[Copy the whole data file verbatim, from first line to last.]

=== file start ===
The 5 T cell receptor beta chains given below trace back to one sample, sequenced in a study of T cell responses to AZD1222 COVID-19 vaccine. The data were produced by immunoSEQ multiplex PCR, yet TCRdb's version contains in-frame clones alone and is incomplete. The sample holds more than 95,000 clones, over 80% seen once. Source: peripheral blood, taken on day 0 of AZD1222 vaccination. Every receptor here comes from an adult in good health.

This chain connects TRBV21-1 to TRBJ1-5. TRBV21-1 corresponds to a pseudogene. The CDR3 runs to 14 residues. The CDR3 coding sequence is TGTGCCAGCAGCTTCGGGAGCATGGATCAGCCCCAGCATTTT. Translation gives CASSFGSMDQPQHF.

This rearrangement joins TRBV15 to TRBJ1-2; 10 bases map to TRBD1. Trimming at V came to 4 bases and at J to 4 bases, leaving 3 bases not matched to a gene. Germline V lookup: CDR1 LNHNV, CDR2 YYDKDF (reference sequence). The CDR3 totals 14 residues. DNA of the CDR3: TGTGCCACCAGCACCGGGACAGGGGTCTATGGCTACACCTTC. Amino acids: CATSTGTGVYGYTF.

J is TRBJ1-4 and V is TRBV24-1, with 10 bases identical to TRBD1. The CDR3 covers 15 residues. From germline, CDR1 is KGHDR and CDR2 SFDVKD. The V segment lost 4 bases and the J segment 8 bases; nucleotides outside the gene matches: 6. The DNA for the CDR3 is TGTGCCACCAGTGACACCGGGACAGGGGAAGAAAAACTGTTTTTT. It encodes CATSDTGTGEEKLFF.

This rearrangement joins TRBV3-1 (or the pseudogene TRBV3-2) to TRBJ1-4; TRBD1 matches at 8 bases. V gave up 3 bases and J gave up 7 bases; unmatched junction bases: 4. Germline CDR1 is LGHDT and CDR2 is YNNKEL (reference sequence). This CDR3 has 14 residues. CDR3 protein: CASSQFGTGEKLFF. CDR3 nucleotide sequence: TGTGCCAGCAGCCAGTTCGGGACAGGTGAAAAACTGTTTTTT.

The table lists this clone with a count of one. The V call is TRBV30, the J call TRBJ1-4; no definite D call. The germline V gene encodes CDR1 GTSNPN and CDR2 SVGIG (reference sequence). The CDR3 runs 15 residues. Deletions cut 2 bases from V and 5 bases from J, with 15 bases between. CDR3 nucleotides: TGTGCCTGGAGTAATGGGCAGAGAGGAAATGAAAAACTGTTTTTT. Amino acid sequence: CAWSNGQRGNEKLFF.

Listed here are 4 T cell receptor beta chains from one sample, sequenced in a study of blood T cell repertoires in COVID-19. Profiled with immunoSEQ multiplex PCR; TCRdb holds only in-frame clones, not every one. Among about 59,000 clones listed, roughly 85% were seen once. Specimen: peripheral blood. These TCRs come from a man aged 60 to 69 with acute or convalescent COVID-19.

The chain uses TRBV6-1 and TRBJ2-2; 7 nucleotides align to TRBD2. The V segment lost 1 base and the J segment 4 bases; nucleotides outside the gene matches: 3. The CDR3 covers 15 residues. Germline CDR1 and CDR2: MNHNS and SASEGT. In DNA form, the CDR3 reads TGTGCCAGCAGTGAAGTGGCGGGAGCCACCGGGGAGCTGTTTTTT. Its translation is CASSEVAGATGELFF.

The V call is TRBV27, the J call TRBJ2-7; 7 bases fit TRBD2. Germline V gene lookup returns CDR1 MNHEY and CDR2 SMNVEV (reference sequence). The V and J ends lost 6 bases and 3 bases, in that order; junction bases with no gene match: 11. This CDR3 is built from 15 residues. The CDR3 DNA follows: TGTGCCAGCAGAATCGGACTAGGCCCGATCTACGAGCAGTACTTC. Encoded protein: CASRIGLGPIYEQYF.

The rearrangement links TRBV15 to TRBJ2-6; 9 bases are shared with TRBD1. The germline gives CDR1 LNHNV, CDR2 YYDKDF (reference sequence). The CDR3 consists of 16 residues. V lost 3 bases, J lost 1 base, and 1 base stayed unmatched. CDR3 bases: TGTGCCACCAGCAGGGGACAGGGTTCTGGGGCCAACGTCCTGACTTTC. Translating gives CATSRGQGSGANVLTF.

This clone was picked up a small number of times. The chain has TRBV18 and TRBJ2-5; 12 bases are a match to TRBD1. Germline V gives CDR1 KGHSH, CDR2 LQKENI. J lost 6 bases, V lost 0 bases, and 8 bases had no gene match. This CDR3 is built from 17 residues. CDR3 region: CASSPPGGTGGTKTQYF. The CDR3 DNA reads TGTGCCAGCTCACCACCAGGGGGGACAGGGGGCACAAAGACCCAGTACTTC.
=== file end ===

The 5 T cell receptor beta chains given below trace back to one sample, sequenced in a study of T cell responses to AZD1222 COVID-19 vaccine. The data were produced by immunoSEQ multiplex PCR, yet TCRdb's version contains in-frame clones alone and is incomplete. The sample holds more than 95,000 clones, over 80% seen once. Source: peripheral blood, taken on day 0 of AZD1222 vaccination. Every receptor here comes from an adult in good health.

This chain connects TRBV21-1 to TRBJ1-5. TRBV21-1 corresponds to a pseudogene. The CDR3 runs to 14 residues. The CDR3 coding sequence is TGTGCCAGCAGCTTCGGGAGCATGGATCAGCCCCAGCATTTT. Translation gives CASSFGSMDQPQHF.

This rearrangement joins TRBV15 to TRBJ1-2; 10 bases map to TRBD1. Trimming at V came to 4 bases and at J to 4 bases, leaving 3 bases not matched to a gene. Germline V lookup: CDR1 LNHNV, CDR2 YYDKDF (reference sequence). The CDR3 totals 14 residues. DNA of the CDR3: TGTGCCACCAGCACCGGGACAGGGGTCTATGGCTACACCTTC. Amino acids: CATSTGTGVYGYTF.

J is TRBJ1-4 and V is TRBV24-1, with 10 bases identical to TRBD1. The CDR3 covers 15 residues. From germline, CDR1 is KGHDR and CDR2 SFDVKD. The V segment lost 4 bases and the J segment 8 bases; nucleotides outside the gene matches: 6. The DNA for the CDR3 is TGTGCCACCAGTGACACCGGGACAGGGGAAGAAAAACTGTTTTTT. It encodes CATSDTGTGEEKLFF.

This rearrangement joins TRBV3-1 (or the pseudogene TRBV3-2) to TRBJ1-4; TRBD1 matches at 8 bases. V gave up 3 bases and J gave up 7 bases; unmatched junction bases: 4. Germline CDR1 is LGHDT and CDR2 is YNNKEL (reference sequence). This CDR3 has 14 residues. CDR3 protein: CASSQFGTGEKLFF. CDR3 nucleotide sequence: TGTGCCAGCAGCCAGTTCGGGACAGGTGAAAAACTGTTTTTT.

The table lists this clone with a count of one. The V call is TRBV30, the J call TRBJ1-4; no definite D call. The germline V gene encodes CDR1 GTSNPN and CDR2 SVGIG (reference sequence). The CDR3 runs 15 residues. Deletions cut 2 bases from V and 5 bases from J, with 15 bases between. CDR3 nucleotides: TGTGCCTGGAGTAATGGGCAGAGAGGAAATGAAAAACTGTTTTTT. Amino acid sequence: CAWSNGQRGNEKLFF.

Listed here are 4 T cell receptor beta chains from one sample, sequenced in a study of blood T cell repertoires in COVID-19. Profiled with immunoSEQ multiplex PCR; TCRdb holds only in-frame clones, not every one. Among about 59,000 clones listed, roughly 85% were seen once. Specimen: peripheral blood. These TCRs come from a man aged 60 to 69 with acute or convalescent COVID-19.

The chain uses TRBV6-1 and TRBJ2-2; 7 nucleotides align to TRBD2. The V segment lost 1 base and the J segment 4 bases; nucleotides outside the gene matches: 3. The CDR3 covers 15 residues. Germline CDR1 and CDR2: MNHNS and SASEGT. In DNA form, the CDR3 reads TGTGCCAGCAGTGAAGTGGCGGGAGCCACCGGGGAGCTGTTTTTT. Its translation is CASSEVAGATGELFF.

The V call is TRBV27, the J call TRBJ2-7; 7 bases fit TRBD2. Germline V gene lookup returns CDR1 MNHEY and CDR2 SMNVEV (reference sequence). The V and J ends lost 6 bases and 3 bases, in that order; junction bases with no gene match: 11. This CDR3 is built from 15 residues. The CDR3 DNA follows: TGTGCCAGCAGAATCGGACTAGGCCCGATCTACGAGCAGTACTTC. Encoded protein: CASRIGLGPIYEQYF.

The rearrangement links TRBV15 to TRBJ2-6; 9 bases are shared with TRBD1. The germline gives CDR1 LNHNV, CDR2 YYDKDF (reference sequence). The CDR3 consists of 16 residues. V lost 3 bases, J lost 1 base, and 1 base stayed unmatched. CDR3 bases: TGTGCCACCAGCAGGGGACAGGGTTCTGGGGCCAACGTCCTGACTTTC. Translating gives CATSRGQGSGANVLTF.

This clone was picked up a small number of times. The chain has TRBV18 and TRBJ2-5; 12 bases are a match to TRBD1. Germline V gives CDR1 KGHSH, CDR2 LQKENI. J lost 6 bases, V lost 0 bases, and 8 bases had no gene match. This CDR3 is built from 17 residues. CDR3 region: CASSPPGGTGGTKTQYF. The CDR3 DNA reads TGTGCCAGCTCACCACCAGGGGGGACAGGGGGCACAAAGACCCAGTACTTC.